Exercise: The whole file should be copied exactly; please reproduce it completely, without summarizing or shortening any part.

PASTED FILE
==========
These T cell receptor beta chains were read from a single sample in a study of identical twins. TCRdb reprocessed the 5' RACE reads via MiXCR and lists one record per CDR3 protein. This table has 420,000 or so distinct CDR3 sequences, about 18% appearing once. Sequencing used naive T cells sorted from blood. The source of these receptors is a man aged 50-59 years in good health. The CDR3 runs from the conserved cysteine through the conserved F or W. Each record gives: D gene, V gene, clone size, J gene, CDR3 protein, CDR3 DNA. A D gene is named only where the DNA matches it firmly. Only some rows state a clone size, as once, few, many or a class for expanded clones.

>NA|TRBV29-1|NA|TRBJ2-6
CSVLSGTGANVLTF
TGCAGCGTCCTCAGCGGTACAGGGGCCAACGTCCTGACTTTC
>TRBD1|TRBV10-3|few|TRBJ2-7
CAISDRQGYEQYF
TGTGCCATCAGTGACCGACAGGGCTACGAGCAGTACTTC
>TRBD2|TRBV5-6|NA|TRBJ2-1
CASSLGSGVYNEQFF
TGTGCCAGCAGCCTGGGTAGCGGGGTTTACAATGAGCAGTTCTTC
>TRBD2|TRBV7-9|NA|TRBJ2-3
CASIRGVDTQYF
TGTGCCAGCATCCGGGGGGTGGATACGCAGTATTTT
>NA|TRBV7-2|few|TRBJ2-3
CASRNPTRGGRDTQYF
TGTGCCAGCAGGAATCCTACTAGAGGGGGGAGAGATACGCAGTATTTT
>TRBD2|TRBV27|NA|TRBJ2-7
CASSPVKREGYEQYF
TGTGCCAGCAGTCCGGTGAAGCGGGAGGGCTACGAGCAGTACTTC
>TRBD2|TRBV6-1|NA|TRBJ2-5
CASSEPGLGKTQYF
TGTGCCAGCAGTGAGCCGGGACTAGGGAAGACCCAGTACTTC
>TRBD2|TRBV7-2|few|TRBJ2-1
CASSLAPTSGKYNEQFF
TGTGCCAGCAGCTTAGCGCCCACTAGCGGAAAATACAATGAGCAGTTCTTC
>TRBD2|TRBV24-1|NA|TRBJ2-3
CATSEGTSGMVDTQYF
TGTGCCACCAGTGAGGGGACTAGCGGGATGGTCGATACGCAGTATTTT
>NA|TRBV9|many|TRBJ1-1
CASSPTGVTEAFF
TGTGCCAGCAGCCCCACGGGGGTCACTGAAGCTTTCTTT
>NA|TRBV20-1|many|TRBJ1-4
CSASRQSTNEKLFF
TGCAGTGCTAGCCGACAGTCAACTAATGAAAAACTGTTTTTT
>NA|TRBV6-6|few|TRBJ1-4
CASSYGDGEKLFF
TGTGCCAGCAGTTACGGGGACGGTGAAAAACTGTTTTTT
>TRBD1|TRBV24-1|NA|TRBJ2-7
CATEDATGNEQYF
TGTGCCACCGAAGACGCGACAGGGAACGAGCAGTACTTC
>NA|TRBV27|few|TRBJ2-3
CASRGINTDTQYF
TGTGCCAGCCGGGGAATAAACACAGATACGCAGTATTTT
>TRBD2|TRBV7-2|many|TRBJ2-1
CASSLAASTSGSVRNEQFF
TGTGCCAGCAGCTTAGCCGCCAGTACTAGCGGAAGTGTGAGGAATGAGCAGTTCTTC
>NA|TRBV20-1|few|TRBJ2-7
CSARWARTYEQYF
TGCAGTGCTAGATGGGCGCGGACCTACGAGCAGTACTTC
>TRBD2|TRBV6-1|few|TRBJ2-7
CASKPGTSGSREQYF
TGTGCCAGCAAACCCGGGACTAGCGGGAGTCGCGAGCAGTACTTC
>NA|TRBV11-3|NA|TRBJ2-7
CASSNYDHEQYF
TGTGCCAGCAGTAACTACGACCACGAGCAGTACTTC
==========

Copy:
These T cell receptor beta chains were read from a single sample in a study of identical twins. TCRdb reprocessed the 5' RACE reads via MiXCR and lists one record per CDR3 protein. This table has 420,000 or so distinct CDR3 sequences, about 18% appearing once. Sequencing used naive T cells sorted from blood. The source of these receptors is a man aged 50-59 years in good health. The CDR3 runs from the conserved cysteine through the conserved F or W. Each record gives: D gene, V gene, clone size, J gene, CDR3 protein, CDR3 DNA. A D gene is named only where the DNA matches it firmly. Only some rows state a clone size, as once, few, many or a class for expanded clones.

>NA|TRBV29-1|NA|TRBJ2-6
CSVLSGTGANVLTF
TGCAGCGTCCTCAGCGGTACAGGGGCCAACGTCCTGACTTTC
>TRBD1|TRBV10-3|few|TRBJ2-7
CAISDRQGYEQYF
TGTGCCATCAGTGACCGACAGGGCTACGAGCAGTACTTC
>TRBD2|TRBV5-6|NA|TRBJ2-1
CASSLGSGVYNEQFF
TGTGCCAGCAGCCTGGGTAGCGGGGTTTACAATGAGCAGTTCTTC
>TRBD2|TRBV7-9|NA|TRBJ2-3
CASIRGVDTQYF
TGTGCCAGCATCCGGGGGGTGGATACGCAGTATTTT
>NA|TRBV7-2|few|TRBJ2-3
CASRNPTRGGRDTQYF
TGTGCCAGCAGGAATCCTACTAGAGGGGGGAGAGATACGCAGTATTTT
>TRBD2|TRBV27|NA|TRBJ2-7
CASSPVKREGYEQYF
TGTGCCAGCAGTCCGGTGAAGCGGGAGGGCTACGAGCAGTACTTC
>TRBD2|TRBV6-1|NA|TRBJ2-5
CASSEPGLGKTQYF
TGTGCCAGCAGTGAGCCGGGACTAGGGAAGACCCAGTACTTC
>TRBD2|TRBV7-2|few|TRBJ2-1
CASSLAPTSGKYNEQFF
TGTGCCAGCAGCTTAGCGCCCACTAGCGGAAAATACAATGAGCAGTTCTTC
>TRBD2|TRBV24-1|NA|TRBJ2-3
CATSEGTSGMVDTQYF
TGTGCCACCAGTGAGGGGACTAGCGGGATGGTCGATACGCAGTATTTT
>NA|TRBV9|many|TRBJ1-1
CASSPTGVTEAFF
TGTGCCAGCAGCCCCACGGGGGTCACTGAAGCTTTCTTT
>NA|TRBV20-1|many|TRBJ1-4
CSASRQSTNEKLFF
TGCAGTGCTAGCCGACAGTCAACTAATGAAAAACTGTTTTTT
>NA|TRBV6-6|few|TRBJ1-4
CASSYGDGEKLFF
TGTGCCAGCAGTTACGGGGACGGTGAAAAACTGTTTTTT
>TRBD1|TRBV24-1|NA|TRBJ2-7
CATEDATGNEQYF
TGTGCCACCGAAGACGCGACAGGGAACGAGCAGTACTTC
>NA|TRBV27|few|TRBJ2-3
CASRGINTDTQYF
TGTGCCAGCCGGGGAATAAACACAGATACGCAGTATTTT
>TRBD2|TRBV7-2|many|TRBJ2-1
CASSLAASTSGSVRNEQFF
TGTGCCAGCAGCTTAGCCGCCAGTACTAGCGGAAGTGTGAGGAATGAGCAGTTCTTC
>NA|TRBV20-1|few|TRBJ2-7
CSARWARTYEQYF
TGCAGTGCTAGATGGGCGCGGACCTACGAGCAGTACTTC
>TRBD2|TRBV6-1|few|TRBJ2-7
CASKPGTSGSREQYF
TGTGCCAGCAAACCCGGGACTAGCGGGAGTCGCGAGCAGTACTTC
>NA|TRBV11-3|NA|TRBJ2-7
CASSNYDHEQYF
TGTGCCAGCAGTAACTACGACCACGAGCAGTACTTC